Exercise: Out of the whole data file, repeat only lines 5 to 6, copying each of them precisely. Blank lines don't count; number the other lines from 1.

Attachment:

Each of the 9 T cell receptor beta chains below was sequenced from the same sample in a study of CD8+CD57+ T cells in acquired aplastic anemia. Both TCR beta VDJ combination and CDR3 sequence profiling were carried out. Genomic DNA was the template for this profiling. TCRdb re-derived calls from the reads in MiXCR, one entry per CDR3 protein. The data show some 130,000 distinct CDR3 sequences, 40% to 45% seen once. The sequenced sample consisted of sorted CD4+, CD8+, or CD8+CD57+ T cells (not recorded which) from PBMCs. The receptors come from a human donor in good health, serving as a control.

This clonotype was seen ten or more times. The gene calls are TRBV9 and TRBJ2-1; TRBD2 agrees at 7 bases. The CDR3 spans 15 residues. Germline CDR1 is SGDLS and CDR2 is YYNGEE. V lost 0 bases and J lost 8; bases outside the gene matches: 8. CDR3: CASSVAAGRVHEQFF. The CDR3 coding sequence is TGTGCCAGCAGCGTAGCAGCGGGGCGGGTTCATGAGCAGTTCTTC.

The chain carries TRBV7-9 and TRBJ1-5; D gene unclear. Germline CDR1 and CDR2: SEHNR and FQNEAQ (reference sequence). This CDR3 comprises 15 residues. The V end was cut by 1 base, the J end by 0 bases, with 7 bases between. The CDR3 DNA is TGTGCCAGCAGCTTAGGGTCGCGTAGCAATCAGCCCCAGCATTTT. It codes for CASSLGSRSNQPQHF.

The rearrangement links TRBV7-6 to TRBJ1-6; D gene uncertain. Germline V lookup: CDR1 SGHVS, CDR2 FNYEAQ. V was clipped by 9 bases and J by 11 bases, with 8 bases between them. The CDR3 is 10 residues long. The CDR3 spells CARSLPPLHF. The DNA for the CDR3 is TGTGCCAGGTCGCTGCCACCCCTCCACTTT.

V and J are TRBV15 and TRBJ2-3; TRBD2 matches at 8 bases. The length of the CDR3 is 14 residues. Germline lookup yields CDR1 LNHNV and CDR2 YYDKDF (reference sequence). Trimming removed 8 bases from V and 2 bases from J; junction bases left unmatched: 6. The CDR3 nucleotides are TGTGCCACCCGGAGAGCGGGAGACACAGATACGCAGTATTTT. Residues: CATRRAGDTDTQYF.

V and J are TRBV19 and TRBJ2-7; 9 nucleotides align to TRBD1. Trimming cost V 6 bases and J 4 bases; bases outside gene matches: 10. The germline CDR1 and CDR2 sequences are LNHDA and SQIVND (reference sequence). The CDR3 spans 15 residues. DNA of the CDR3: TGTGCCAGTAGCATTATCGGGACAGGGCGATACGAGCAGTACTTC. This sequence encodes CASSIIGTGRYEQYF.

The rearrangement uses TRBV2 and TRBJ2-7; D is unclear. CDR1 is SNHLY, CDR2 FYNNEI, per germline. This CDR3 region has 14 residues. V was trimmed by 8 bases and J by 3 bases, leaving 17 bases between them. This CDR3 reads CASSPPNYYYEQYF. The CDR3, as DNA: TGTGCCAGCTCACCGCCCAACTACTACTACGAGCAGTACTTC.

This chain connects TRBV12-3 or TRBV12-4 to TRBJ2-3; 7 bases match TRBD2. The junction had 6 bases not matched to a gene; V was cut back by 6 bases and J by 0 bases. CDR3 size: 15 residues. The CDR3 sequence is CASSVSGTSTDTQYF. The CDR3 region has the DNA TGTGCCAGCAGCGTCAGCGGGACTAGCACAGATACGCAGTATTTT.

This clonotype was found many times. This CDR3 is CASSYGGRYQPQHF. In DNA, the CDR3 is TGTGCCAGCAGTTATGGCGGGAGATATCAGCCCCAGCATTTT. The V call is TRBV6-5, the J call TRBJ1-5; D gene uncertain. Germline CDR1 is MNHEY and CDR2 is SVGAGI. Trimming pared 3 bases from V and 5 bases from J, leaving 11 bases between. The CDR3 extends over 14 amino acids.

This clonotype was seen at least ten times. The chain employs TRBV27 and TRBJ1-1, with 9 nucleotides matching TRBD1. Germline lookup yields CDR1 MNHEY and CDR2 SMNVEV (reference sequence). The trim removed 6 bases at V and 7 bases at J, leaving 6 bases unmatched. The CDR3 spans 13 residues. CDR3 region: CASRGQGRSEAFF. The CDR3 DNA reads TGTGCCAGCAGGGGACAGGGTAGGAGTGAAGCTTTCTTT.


V and J are TRBV15 and TRBJ2-3; TRBD2 matches at 8 bases. The length of the CDR3 is 14 residues. Germline lookup yields CDR1 LNHNV and CDR2 YYDKDF (reference sequence). Trimming removed 8 bases from V and 2 bases from J; junction bases left unmatched: 6. The CDR3 nucleotides are TGTGCCACCCGGAGAGCGGGAGACACAGATACGCAGTATTTT. Residues: CATRRAGDTDTQYF.

V and J are TRBV19 and TRBJ2-7; 9 nucleotides align to TRBD1. Trimming cost V 6 bases and J 4 bases; bases outside gene matches: 10. The germline CDR1 and CDR2 sequences are LNHDA and SQIVND (reference sequence). The CDR3 spans 15 residues. DNA of the CDR3: TGTGCCAGTAGCATTATCGGGACAGGGCGATACGAGCAGTACTTC. This sequence encodes CASSIIGTGRYEQYF.